affiliated to the International Association of Constitutional Law
The debate over the legality of a Scottish referendum appears to be over. The media are reporting that the Scottish and Westminster governments are on the verge of agreement, using a section 30 order to mandate the Scottish Parliament’s referendum legislation. The Scottish Parliament will get to set the question, the timing, and be able to determine whether 16 and 17 year olds get to vote. The Westminster government, in its turn, has ensured that there will be a single question on the ballot paper – no devo-max or devo-plus. Each side avoided a long and costly battle through the courts, which will please the taxpayer and disappoint lawyers.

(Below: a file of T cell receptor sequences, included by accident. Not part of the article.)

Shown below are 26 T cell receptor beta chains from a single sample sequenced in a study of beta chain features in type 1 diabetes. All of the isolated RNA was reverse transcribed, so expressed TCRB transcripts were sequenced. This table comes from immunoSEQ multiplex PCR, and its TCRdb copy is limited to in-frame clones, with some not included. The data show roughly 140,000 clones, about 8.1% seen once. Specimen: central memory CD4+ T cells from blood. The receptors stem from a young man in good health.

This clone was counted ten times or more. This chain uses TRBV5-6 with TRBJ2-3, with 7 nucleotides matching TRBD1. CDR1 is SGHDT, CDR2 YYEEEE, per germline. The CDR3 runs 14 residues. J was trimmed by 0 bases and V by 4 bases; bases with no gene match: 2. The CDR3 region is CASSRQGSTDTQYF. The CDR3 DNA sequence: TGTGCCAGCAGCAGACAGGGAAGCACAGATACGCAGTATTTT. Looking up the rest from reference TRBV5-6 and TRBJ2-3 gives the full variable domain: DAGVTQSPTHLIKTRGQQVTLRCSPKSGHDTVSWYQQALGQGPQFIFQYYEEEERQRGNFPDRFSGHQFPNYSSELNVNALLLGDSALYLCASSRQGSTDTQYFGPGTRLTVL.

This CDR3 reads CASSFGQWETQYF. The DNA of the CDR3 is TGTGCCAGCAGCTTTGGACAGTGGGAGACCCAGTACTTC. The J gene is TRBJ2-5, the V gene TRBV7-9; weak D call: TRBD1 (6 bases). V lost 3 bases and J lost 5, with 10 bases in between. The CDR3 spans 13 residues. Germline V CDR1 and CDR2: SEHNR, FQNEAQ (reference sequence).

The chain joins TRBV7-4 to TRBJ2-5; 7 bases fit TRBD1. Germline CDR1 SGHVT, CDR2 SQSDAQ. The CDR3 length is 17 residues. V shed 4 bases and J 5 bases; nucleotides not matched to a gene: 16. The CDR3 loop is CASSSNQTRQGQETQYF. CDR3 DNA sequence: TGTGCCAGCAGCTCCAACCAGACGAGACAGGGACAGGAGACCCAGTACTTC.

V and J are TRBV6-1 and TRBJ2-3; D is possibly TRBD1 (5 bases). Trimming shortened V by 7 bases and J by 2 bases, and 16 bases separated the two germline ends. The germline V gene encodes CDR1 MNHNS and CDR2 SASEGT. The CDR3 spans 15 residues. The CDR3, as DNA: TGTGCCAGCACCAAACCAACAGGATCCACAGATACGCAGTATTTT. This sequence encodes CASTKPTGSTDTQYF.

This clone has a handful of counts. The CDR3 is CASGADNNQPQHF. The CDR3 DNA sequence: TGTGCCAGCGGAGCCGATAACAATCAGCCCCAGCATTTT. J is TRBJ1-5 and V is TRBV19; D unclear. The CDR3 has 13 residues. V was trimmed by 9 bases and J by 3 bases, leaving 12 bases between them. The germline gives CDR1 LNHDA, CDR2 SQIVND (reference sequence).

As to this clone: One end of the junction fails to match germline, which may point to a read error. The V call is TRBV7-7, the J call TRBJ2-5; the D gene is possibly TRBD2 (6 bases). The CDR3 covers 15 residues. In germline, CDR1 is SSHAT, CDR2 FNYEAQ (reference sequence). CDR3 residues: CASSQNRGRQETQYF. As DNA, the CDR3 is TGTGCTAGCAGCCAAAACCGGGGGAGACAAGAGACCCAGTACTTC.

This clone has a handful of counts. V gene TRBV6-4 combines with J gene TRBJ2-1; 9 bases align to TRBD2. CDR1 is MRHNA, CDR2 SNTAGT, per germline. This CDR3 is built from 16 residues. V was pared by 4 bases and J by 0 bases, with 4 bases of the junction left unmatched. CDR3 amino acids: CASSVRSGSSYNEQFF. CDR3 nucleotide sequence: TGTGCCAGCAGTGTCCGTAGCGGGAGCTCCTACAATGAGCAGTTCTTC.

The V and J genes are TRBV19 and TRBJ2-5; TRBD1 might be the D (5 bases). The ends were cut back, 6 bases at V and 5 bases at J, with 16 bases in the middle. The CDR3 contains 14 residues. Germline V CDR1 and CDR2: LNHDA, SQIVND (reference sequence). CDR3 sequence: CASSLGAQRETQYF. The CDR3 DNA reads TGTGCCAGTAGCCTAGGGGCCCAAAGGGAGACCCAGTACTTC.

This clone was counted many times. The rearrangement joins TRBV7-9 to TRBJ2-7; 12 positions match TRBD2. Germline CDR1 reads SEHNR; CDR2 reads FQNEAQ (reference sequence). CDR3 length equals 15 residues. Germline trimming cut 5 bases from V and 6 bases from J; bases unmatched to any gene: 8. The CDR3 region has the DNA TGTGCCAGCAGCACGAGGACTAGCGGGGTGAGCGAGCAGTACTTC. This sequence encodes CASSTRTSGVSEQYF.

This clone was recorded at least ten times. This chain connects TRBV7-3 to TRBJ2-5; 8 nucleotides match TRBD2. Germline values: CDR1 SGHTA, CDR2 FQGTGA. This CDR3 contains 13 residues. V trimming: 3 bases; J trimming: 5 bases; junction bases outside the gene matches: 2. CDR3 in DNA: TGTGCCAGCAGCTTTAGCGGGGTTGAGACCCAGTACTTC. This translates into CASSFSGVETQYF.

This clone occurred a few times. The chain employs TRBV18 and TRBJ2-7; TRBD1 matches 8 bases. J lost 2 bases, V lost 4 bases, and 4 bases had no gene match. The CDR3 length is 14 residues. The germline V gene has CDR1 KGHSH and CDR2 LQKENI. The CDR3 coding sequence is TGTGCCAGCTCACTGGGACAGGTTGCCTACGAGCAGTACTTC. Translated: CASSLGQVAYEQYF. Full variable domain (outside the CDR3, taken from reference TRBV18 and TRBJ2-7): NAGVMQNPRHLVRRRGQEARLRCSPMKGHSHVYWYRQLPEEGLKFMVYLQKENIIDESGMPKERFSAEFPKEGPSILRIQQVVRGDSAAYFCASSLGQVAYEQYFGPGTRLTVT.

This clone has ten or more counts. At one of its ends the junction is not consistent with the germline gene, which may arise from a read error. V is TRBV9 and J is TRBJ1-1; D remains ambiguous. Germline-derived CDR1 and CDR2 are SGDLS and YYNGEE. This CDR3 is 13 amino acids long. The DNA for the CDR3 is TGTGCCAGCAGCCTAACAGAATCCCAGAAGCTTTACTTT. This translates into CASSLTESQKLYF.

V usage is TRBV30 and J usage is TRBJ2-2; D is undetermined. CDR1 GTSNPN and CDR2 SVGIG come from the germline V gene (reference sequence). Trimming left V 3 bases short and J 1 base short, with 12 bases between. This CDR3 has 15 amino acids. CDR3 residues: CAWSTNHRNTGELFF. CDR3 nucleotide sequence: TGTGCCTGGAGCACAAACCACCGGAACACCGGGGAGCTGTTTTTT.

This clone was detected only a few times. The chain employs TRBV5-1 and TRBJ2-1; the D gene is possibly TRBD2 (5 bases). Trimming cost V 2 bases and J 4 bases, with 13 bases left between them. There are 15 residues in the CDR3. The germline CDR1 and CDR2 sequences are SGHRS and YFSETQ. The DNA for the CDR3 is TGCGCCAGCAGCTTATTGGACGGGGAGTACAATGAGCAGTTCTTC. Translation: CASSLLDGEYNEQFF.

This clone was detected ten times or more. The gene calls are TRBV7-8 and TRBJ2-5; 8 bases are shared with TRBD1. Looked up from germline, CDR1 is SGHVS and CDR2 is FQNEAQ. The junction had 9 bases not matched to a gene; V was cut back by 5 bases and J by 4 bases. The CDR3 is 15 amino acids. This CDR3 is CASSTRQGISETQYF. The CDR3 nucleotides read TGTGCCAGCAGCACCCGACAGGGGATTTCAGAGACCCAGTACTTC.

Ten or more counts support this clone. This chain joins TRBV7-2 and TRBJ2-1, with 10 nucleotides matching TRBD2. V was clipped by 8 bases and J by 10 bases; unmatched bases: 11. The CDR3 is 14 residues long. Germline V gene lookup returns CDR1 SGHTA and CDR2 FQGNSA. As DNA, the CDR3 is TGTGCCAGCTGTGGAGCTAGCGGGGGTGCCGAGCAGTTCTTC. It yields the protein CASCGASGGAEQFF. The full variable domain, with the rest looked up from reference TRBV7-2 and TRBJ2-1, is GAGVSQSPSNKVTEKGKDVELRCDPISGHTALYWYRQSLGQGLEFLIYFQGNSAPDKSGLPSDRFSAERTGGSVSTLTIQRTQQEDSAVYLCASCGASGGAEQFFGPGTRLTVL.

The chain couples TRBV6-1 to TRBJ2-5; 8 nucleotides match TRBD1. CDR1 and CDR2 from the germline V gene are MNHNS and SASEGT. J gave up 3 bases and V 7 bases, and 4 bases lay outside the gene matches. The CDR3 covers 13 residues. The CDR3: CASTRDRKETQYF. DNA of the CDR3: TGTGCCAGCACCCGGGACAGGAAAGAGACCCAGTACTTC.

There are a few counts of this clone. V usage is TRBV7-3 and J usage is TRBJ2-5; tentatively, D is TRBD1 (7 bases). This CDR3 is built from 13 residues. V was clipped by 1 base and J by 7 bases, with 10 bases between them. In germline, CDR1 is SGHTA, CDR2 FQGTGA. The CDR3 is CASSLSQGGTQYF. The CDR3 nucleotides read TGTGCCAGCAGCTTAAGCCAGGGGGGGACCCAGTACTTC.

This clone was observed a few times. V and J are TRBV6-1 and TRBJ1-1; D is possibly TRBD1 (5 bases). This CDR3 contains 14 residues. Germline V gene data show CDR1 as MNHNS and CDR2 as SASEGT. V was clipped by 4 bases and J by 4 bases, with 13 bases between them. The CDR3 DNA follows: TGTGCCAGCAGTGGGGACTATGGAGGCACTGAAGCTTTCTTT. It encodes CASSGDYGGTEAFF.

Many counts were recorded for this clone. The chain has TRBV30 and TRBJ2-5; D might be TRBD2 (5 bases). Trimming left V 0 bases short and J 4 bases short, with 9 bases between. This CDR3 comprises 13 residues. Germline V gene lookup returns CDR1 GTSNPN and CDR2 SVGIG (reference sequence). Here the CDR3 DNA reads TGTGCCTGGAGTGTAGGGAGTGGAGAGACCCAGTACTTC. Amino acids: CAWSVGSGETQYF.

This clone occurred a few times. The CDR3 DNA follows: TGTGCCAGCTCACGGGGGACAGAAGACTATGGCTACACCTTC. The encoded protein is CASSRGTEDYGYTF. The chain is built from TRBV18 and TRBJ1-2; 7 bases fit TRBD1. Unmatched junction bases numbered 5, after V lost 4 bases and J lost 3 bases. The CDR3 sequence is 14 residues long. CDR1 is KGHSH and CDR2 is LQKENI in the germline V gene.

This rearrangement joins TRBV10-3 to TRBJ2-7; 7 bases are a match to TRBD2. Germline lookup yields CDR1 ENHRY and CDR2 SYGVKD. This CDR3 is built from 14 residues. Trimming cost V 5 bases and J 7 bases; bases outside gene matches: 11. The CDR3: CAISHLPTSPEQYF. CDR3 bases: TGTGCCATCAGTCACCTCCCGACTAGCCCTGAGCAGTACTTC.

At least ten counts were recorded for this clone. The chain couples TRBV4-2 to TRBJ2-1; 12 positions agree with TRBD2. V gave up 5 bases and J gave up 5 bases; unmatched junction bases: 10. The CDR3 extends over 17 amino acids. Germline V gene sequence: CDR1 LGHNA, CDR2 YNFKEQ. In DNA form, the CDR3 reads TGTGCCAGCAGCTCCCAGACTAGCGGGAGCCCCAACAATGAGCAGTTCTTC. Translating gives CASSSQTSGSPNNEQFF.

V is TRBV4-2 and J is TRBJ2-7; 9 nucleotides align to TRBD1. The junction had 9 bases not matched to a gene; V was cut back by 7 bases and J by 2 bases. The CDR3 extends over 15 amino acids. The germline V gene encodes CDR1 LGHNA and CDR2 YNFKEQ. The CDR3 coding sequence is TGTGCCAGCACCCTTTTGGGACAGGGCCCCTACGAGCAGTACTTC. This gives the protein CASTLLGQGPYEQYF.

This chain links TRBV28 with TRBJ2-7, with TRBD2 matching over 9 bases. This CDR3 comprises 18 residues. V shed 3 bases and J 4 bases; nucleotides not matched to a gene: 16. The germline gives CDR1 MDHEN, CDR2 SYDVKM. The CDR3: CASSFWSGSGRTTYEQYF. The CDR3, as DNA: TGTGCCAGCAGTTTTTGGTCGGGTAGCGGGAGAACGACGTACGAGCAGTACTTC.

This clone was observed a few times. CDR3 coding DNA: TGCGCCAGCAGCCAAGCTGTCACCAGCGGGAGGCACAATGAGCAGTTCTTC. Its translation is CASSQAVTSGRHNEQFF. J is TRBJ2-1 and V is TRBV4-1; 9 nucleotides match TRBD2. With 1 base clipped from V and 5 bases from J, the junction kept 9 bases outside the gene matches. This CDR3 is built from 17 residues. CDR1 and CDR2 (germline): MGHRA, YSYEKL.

The conclusion of the question over the legality of the referendum does not end the constitutional questions surrounding the vote. Whether the vote is won or lost, further constitutional issues will be raised by the decision. If Scotland votes for independence, a complicated and, probably, protracted process of negotiation will be required between Scotland and the remainder of the UK. It would be helpful if the parameters of this process – both the way it would be undertaken and the issues that it would have to resolve – were canvassed before the vote. Scotland would also need to produce its own constitution prior to formal independence. Again, the process by which this new constitution would be created merits reflection. If, on the other hand, Scotland votes against independence, there would need to be some constraint over the frequency of such referendums in the future. It would be profoundly destabilising for the Union if independence referendums were held every couple of years. Once more, there would be an advantage to clarifying this issue before the vote is held.